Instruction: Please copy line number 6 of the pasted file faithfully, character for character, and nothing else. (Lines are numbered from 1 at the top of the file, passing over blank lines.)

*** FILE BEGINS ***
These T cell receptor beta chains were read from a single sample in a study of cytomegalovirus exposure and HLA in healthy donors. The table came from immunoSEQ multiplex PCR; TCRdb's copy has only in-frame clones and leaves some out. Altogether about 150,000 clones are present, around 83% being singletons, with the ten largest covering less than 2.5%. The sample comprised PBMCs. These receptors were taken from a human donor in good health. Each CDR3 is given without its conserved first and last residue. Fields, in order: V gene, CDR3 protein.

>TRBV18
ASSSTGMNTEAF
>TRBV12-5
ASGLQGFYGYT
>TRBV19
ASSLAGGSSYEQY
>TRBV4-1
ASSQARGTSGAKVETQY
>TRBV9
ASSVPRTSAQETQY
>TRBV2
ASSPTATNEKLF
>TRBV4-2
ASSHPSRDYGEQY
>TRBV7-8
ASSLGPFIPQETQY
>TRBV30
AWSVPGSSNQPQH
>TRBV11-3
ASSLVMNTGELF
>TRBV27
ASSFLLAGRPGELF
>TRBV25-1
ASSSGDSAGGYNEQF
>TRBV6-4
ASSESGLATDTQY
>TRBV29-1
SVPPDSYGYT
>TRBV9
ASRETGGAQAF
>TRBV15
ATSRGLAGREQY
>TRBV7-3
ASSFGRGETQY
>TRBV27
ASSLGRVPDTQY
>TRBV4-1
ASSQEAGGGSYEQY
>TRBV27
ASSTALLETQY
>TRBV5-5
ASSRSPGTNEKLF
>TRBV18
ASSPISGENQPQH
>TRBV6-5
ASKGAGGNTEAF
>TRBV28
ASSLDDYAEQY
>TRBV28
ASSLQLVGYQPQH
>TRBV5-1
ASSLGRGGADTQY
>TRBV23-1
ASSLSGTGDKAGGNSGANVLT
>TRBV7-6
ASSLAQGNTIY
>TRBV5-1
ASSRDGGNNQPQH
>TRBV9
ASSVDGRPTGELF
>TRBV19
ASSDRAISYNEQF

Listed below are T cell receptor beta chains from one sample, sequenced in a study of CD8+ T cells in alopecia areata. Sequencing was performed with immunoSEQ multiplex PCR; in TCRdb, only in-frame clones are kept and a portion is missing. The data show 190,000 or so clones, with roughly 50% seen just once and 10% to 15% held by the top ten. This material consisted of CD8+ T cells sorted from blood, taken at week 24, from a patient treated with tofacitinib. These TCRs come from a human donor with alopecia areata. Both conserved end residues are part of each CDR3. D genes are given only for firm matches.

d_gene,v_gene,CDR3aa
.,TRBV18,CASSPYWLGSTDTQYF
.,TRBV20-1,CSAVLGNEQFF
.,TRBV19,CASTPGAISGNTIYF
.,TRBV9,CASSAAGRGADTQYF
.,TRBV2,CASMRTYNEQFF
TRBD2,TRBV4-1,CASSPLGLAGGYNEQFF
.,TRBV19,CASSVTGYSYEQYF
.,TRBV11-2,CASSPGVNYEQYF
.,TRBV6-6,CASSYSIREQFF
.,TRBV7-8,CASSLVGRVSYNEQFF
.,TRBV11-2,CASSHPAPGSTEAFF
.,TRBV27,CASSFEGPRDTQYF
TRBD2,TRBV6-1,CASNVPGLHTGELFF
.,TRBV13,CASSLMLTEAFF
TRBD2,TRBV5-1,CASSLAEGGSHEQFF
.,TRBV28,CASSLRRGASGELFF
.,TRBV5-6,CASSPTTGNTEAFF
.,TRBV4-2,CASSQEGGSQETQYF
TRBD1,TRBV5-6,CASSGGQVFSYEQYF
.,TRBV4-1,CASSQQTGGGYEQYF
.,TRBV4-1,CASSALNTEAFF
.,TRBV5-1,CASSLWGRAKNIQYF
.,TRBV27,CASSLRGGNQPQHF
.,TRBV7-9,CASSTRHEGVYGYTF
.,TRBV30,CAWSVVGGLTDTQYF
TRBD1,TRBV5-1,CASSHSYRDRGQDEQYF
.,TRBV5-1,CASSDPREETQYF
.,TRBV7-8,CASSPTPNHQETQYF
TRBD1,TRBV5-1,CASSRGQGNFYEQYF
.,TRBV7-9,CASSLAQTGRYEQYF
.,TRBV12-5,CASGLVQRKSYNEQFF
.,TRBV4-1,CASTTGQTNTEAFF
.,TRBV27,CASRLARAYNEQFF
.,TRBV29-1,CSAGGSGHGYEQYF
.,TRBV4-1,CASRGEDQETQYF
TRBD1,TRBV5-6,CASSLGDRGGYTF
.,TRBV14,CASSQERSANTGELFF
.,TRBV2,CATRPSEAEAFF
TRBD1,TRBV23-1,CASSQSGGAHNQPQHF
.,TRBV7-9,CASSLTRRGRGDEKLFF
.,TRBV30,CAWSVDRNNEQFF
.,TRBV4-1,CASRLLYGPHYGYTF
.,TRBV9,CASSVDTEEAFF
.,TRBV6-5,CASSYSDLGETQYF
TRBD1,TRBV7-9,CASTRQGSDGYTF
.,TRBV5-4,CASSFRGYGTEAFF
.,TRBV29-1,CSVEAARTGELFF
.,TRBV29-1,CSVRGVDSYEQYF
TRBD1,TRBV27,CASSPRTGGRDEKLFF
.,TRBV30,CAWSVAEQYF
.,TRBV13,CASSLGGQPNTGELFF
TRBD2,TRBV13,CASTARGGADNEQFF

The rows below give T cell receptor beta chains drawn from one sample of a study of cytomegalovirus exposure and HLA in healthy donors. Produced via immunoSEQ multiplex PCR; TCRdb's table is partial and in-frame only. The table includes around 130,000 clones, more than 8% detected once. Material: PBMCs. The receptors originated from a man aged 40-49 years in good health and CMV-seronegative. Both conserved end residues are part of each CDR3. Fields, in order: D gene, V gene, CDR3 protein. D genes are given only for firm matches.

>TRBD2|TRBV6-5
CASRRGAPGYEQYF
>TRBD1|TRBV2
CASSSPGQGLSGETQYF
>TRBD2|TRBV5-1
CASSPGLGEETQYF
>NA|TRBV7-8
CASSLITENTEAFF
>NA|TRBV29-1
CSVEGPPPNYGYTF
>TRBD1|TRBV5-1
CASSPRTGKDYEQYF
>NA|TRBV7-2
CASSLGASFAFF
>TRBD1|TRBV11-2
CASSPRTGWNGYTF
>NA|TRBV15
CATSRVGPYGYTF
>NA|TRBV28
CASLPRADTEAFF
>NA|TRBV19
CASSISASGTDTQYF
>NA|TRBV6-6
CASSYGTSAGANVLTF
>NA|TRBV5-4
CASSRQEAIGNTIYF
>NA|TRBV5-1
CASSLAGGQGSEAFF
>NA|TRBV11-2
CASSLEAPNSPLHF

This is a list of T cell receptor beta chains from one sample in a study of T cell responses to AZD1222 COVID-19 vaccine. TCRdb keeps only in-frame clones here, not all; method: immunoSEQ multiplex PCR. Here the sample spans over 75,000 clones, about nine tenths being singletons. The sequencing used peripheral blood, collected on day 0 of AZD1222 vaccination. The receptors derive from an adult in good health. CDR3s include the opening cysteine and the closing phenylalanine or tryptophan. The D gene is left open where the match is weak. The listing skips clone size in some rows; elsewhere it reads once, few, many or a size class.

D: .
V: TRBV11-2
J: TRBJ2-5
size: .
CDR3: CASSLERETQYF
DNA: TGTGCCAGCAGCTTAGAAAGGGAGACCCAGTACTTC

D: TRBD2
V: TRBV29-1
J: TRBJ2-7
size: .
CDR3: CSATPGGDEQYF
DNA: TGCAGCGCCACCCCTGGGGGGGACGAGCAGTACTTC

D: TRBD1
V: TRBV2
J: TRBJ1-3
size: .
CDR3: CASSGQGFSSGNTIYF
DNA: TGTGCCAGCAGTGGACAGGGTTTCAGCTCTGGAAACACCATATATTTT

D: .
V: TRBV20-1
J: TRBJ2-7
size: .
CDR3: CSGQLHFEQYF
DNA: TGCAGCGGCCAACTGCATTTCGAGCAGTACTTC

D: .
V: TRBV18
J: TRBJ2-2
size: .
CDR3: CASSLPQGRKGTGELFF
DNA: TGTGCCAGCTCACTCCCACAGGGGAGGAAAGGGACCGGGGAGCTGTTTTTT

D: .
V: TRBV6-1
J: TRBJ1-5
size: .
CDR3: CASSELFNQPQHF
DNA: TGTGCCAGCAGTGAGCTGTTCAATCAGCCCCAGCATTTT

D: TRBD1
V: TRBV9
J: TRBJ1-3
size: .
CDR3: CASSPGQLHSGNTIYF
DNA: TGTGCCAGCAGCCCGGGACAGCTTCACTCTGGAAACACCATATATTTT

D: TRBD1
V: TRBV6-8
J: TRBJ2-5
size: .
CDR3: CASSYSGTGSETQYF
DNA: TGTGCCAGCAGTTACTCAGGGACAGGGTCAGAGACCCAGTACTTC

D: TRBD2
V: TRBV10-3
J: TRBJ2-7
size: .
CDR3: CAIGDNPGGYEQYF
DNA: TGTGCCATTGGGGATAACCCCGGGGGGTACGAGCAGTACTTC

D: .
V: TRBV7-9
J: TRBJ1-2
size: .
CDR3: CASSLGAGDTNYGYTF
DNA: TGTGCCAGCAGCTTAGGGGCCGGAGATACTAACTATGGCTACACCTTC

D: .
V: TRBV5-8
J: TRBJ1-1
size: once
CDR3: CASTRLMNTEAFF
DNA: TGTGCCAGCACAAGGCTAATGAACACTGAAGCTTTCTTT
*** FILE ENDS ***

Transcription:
>TRBV19